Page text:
Susan Bal, MD, discusses the clinical implications for the use of ciltacabtagene autoleucel in patients with relapsed/refractory multiple myeloma.
Susan Bal, MD, assistant professor, Hematology, Medical Oncology, University of Alabama at Birmingham (UAB), UAB Health, O’Neal Comprehensive Cancer Center, discusses the clinical implications for the use ofciltacabtagene autoleucel (cilta-cel; Carvykti) in patients with relapsed/refractory multiple myeloma.
In February 2022, the FDA approved cilta-cel for the treatment of adult patients with relapsed/refractory multiple myeloma following 4 or more prior lines of therapy, including a proteasome inhibitor, an immunomodulatory agent, and an anti-CD38 monoclonal antibody. This made cilta-cel the second CAR T-cell therapy approved in the multiple myeloma space, following idecabtagene vicleucel (ide-cel; Abecma), which was FDA approved in March 2021 in the same indication.
The approval of cilta-cel was supported by data from the phase 1b/2 CARTITUDE-1 trial (NCT03548207), where patients were treated with a single infusion at a target dose of 0.75 x 106 CAR-positive viable T cells/kg (range, 0.5 x 106-1.0 x 106).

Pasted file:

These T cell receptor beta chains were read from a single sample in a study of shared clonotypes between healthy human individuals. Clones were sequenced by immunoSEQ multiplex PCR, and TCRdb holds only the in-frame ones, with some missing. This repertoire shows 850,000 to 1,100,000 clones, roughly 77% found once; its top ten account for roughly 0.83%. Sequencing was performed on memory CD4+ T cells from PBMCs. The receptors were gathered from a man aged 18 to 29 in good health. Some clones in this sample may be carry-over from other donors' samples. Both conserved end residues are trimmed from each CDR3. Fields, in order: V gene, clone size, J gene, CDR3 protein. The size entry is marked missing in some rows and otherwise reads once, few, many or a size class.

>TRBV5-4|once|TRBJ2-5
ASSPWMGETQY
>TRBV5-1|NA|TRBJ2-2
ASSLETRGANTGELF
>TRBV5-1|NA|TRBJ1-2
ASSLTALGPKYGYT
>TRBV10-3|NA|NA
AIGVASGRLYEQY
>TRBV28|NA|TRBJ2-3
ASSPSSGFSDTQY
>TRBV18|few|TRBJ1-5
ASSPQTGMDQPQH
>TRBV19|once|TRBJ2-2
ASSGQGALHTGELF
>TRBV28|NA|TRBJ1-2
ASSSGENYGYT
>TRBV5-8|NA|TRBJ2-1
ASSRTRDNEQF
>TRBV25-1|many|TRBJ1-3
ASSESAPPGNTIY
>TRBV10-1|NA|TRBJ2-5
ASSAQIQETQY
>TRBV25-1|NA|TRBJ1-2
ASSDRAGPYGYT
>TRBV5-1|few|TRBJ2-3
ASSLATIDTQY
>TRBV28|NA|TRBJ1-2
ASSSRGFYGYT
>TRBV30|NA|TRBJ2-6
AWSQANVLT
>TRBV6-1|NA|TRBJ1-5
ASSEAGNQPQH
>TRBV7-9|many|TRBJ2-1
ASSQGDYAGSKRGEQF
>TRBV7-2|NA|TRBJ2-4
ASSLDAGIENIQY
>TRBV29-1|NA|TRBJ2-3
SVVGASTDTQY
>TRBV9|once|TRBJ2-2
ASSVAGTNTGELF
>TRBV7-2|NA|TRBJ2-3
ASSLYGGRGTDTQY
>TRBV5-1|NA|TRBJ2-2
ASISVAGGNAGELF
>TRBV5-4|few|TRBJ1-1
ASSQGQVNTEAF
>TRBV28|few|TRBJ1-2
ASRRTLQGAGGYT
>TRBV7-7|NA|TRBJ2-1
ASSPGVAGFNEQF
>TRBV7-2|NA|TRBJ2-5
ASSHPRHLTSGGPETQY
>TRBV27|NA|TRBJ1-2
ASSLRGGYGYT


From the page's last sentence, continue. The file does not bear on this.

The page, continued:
The baseline characteristics of the patients enrolled in this study were similar to those included in the phase 2 KarMMA trial (NCT03361748), which supported the FDA approval of ide-cel, Bal says. Notably, 88% of patients were triple-class refractory, and 99% were refractory to their last lane of therapy received.
Although 95% of patients in the cilta-cel arm experienced any-grade cytokine release syndrome (CRS), only 5% of patients had grade 3 or higher CRS. Among 97 patients who received cilta-cel during the trial, immune effector cell–associated neurotoxicity syndrome (ICANS) occurred in 23% of patients. Three patients had grade 3 or 4 ICANS, and 2 patients had grade 5 ICANS. Late onset neurotoxicity, such as peripheral neuropathies and neurocognitive changes, were also reported, Bal expands.
To better understand the differences between cilta-cel and ide-cel, ongoing monitoring of evaluable patients is required, Bal details. Treating clinicians continue to be excited with the efficacy that has been seen with these FDA-approved CAR T-cell therapies in clinical practice, Bal concludes.